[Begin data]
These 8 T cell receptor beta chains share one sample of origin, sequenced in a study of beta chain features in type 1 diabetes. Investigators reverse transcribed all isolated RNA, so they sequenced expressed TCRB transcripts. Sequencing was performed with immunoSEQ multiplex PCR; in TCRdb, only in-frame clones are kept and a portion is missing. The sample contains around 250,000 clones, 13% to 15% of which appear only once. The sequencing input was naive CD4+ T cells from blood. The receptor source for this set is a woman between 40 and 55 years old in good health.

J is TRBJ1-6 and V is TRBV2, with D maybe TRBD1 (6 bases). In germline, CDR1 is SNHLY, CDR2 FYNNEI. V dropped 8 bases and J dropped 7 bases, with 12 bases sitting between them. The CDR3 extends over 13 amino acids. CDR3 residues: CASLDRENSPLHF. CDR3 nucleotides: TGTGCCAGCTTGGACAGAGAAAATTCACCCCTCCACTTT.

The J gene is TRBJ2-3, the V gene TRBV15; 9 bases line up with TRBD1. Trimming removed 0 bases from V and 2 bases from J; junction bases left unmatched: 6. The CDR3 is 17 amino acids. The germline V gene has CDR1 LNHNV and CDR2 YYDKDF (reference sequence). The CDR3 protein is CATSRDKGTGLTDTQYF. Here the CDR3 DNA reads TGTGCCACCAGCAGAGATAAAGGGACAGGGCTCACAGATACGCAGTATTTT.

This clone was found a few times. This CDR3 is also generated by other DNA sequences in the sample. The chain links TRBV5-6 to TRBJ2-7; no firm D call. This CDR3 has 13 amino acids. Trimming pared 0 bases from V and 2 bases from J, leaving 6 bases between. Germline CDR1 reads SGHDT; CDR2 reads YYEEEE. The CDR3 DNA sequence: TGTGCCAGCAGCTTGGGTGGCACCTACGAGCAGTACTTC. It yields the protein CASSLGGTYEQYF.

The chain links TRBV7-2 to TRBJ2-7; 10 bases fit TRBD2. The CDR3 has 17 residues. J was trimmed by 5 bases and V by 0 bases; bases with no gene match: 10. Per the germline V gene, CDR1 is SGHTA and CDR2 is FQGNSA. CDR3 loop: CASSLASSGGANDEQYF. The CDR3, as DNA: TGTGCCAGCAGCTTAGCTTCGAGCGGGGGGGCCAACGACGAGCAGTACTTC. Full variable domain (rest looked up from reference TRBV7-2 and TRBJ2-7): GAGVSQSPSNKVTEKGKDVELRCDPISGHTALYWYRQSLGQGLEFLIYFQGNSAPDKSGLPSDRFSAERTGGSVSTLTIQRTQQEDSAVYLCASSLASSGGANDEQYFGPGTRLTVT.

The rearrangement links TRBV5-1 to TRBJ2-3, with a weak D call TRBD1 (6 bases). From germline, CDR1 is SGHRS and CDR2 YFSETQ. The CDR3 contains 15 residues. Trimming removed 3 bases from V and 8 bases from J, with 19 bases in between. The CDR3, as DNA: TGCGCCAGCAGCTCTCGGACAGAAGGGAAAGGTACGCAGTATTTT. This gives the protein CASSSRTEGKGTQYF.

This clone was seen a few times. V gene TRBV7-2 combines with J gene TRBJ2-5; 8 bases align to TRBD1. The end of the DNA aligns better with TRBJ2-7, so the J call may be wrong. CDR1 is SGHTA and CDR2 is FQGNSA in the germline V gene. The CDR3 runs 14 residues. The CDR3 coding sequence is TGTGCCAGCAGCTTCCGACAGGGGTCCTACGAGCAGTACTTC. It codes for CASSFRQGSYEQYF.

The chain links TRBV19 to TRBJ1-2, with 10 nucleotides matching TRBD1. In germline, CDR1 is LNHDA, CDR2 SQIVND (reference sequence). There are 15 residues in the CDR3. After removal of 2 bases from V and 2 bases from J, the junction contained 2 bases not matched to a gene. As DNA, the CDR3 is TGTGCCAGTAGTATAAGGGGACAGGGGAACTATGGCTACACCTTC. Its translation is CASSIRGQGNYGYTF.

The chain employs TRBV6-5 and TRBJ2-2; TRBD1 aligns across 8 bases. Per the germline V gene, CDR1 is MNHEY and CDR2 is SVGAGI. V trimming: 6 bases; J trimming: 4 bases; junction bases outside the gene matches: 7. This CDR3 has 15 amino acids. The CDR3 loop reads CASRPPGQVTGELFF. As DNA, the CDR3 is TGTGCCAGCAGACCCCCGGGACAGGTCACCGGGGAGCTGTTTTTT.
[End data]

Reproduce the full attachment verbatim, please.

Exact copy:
These 8 T cell receptor beta chains share one sample of origin, sequenced in a study of beta chain features in type 1 diabetes. Investigators reverse transcribed all isolated RNA, so they sequenced expressed TCRB transcripts. Sequencing was performed with immunoSEQ multiplex PCR; in TCRdb, only in-frame clones are kept and a portion is missing. The sample contains around 250,000 clones, 13% to 15% of which appear only once. The sequencing input was naive CD4+ T cells from blood. The receptor source for this set is a woman between 40 and 55 years old in good health.

J is TRBJ1-6 and V is TRBV2, with D maybe TRBD1 (6 bases). In germline, CDR1 is SNHLY, CDR2 FYNNEI. V dropped 8 bases and J dropped 7 bases, with 12 bases sitting between them. The CDR3 extends over 13 amino acids. CDR3 residues: CASLDRENSPLHF. CDR3 nucleotides: TGTGCCAGCTTGGACAGAGAAAATTCACCCCTCCACTTT.

The J gene is TRBJ2-3, the V gene TRBV15; 9 bases line up with TRBD1. Trimming removed 0 bases from V and 2 bases from J; junction bases left unmatched: 6. The CDR3 is 17 amino acids. The germline V gene has CDR1 LNHNV and CDR2 YYDKDF (reference sequence). The CDR3 protein is CATSRDKGTGLTDTQYF. Here the CDR3 DNA reads TGTGCCACCAGCAGAGATAAAGGGACAGGGCTCACAGATACGCAGTATTTT.

This clone was found a few times. This CDR3 is also generated by other DNA sequences in the sample. The chain links TRBV5-6 to TRBJ2-7; no firm D call. This CDR3 has 13 amino acids. Trimming pared 0 bases from V and 2 bases from J, leaving 6 bases between. Germline CDR1 reads SGHDT; CDR2 reads YYEEEE. The CDR3 DNA sequence: TGTGCCAGCAGCTTGGGTGGCACCTACGAGCAGTACTTC. It yields the protein CASSLGGTYEQYF.

The chain links TRBV7-2 to TRBJ2-7; 10 bases fit TRBD2. The CDR3 has 17 residues. J was trimmed by 5 bases and V by 0 bases; bases with no gene match: 10. Per the germline V gene, CDR1 is SGHTA and CDR2 is FQGNSA. CDR3 loop: CASSLASSGGANDEQYF. The CDR3, as DNA: TGTGCCAGCAGCTTAGCTTCGAGCGGGGGGGCCAACGACGAGCAGTACTTC. Full variable domain (rest looked up from reference TRBV7-2 and TRBJ2-7): GAGVSQSPSNKVTEKGKDVELRCDPISGHTALYWYRQSLGQGLEFLIYFQGNSAPDKSGLPSDRFSAERTGGSVSTLTIQRTQQEDSAVYLCASSLASSGGANDEQYFGPGTRLTVT.

The rearrangement links TRBV5-1 to TRBJ2-3, with a weak D call TRBD1 (6 bases). From germline, CDR1 is SGHRS and CDR2 YFSETQ. The CDR3 contains 15 residues. Trimming removed 3 bases from V and 8 bases from J, with 19 bases in between. The CDR3, as DNA: TGCGCCAGCAGCTCTCGGACAGAAGGGAAAGGTACGCAGTATTTT. This gives the protein CASSSRTEGKGTQYF.

This clone was seen a few times. V gene TRBV7-2 combines with J gene TRBJ2-5; 8 bases align to TRBD1. The end of the DNA aligns better with TRBJ2-7, so the J call may be wrong. CDR1 is SGHTA and CDR2 is FQGNSA in the germline V gene. The CDR3 runs 14 residues. The CDR3 coding sequence is TGTGCCAGCAGCTTCCGACAGGGGTCCTACGAGCAGTACTTC. It codes for CASSFRQGSYEQYF.

The chain links TRBV19 to TRBJ1-2, with 10 nucleotides matching TRBD1. In germline, CDR1 is LNHDA, CDR2 SQIVND (reference sequence). There are 15 residues in the CDR3. After removal of 2 bases from V and 2 bases from J, the junction contained 2 bases not matched to a gene. As DNA, the CDR3 is TGTGCCAGTAGTATAAGGGGACAGGGGAACTATGGCTACACCTTC. Its translation is CASSIRGQGNYGYTF.

The chain employs TRBV6-5 and TRBJ2-2; TRBD1 aligns across 8 bases. Per the germline V gene, CDR1 is MNHEY and CDR2 is SVGAGI. V trimming: 6 bases; J trimming: 4 bases; junction bases outside the gene matches: 7. This CDR3 has 15 amino acids. The CDR3 loop reads CASRPPGQVTGELFF. As DNA, the CDR3 is TGTGCCAGCAGACCCCCGGGACAGGTCACCGGGGAGCTGTTTTTT.